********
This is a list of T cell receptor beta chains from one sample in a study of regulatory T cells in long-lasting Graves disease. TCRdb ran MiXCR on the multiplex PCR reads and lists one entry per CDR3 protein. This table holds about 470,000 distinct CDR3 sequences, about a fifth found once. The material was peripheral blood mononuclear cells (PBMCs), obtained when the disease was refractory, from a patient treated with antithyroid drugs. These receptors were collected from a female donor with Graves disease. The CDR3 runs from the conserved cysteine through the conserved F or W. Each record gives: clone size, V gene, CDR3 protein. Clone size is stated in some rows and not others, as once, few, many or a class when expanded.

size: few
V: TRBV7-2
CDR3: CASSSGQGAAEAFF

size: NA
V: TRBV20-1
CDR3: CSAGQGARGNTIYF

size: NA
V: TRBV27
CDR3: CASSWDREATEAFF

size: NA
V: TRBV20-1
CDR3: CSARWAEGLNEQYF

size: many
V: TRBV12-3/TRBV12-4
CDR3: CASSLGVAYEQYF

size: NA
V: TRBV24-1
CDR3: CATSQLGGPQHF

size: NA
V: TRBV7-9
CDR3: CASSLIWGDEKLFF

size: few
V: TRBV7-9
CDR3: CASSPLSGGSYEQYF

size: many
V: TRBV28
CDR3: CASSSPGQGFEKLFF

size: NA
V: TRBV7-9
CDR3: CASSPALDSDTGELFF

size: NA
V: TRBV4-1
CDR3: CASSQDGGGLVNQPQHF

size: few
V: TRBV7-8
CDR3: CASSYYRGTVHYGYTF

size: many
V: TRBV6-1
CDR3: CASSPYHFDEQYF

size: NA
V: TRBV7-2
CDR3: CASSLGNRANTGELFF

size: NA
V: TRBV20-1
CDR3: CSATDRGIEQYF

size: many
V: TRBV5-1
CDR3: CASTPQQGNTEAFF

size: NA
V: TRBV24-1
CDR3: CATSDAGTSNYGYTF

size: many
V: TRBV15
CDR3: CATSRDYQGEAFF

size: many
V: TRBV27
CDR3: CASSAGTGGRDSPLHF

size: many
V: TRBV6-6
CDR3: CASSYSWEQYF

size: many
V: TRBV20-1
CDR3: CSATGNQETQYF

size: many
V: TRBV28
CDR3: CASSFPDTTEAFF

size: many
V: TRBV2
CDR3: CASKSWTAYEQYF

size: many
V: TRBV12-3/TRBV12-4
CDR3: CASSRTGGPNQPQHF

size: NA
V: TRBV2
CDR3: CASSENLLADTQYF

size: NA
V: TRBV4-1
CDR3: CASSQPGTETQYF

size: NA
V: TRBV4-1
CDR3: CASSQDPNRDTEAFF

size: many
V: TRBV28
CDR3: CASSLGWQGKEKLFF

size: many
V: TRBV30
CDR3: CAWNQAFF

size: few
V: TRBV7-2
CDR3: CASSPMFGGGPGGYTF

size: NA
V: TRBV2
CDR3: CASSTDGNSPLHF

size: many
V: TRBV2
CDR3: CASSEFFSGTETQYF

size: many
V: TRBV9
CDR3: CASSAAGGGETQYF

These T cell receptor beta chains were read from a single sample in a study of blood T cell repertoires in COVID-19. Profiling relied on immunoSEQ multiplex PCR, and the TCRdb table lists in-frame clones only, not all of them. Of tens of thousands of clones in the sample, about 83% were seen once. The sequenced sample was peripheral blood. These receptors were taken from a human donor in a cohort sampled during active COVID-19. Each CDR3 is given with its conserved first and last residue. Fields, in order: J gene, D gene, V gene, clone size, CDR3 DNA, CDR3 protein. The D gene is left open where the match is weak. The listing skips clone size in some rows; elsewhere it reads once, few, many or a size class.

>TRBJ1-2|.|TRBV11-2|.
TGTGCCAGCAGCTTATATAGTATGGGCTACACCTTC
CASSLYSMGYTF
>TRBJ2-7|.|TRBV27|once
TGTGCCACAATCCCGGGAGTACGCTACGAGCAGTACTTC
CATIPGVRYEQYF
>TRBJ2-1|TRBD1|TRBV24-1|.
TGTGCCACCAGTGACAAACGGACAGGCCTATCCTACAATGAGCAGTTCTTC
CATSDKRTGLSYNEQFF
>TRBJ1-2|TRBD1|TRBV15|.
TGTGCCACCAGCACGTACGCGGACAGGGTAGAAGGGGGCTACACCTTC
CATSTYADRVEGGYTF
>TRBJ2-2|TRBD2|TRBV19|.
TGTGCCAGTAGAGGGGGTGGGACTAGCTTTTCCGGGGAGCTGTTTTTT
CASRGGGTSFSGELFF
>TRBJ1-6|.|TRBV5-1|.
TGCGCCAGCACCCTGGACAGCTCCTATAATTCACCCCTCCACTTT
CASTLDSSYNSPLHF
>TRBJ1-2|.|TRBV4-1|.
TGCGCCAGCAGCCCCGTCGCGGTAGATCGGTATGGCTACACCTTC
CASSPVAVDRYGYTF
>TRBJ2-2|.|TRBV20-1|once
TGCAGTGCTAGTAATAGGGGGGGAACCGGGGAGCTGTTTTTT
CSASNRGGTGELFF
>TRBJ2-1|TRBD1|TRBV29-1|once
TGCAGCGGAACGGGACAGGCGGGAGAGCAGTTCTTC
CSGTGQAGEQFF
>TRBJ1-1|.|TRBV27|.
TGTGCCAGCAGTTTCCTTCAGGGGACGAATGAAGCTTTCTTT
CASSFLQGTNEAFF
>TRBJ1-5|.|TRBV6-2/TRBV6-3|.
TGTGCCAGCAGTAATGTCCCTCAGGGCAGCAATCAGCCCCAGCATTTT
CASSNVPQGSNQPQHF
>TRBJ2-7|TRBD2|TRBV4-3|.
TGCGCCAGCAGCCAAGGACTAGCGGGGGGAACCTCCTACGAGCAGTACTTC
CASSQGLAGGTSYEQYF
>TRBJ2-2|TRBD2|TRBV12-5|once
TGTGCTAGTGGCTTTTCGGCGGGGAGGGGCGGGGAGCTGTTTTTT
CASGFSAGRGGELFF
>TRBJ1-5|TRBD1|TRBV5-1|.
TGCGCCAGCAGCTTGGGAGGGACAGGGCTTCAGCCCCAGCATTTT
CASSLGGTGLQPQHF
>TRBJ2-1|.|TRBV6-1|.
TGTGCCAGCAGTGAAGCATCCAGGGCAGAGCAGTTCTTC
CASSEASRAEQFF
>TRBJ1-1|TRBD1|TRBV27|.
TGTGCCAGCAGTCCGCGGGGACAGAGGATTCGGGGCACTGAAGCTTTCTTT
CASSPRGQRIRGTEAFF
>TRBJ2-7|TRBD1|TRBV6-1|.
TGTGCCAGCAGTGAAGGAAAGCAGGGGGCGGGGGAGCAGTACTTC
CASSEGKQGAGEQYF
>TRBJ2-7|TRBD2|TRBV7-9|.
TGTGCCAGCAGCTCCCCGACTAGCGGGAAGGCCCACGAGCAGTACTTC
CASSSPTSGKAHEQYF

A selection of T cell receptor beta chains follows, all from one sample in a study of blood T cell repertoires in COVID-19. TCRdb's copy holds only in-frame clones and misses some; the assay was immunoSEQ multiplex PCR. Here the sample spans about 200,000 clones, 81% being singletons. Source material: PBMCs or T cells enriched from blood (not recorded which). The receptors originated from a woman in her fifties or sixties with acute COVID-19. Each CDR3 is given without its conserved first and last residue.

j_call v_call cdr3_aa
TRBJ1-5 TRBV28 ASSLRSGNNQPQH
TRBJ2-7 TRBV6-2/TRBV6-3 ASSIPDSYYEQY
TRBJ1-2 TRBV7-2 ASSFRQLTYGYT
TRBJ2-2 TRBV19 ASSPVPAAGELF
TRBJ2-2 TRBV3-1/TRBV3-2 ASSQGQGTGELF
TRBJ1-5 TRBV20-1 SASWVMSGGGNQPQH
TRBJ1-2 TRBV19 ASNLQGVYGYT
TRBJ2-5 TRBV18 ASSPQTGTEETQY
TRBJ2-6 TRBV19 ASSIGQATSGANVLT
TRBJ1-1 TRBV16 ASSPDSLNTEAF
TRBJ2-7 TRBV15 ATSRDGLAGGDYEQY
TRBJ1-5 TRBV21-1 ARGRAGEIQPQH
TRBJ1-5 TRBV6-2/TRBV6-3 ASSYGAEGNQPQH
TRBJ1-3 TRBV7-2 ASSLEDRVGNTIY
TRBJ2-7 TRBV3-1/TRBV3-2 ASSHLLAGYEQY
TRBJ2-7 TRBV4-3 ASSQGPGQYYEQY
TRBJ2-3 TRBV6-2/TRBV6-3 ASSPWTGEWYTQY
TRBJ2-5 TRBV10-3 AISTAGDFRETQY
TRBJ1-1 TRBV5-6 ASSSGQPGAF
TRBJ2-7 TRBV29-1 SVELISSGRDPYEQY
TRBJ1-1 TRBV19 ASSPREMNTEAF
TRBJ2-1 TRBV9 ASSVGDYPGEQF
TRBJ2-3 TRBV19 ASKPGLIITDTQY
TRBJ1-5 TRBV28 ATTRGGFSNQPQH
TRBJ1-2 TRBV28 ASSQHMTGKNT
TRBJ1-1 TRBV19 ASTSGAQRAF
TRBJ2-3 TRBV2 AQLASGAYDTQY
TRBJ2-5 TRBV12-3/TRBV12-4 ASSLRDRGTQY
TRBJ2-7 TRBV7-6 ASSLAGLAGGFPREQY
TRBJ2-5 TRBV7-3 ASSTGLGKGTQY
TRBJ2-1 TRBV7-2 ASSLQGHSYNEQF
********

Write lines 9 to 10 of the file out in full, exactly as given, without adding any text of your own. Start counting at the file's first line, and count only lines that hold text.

V: TRBV27
CDR3: CASSWDREATEAFF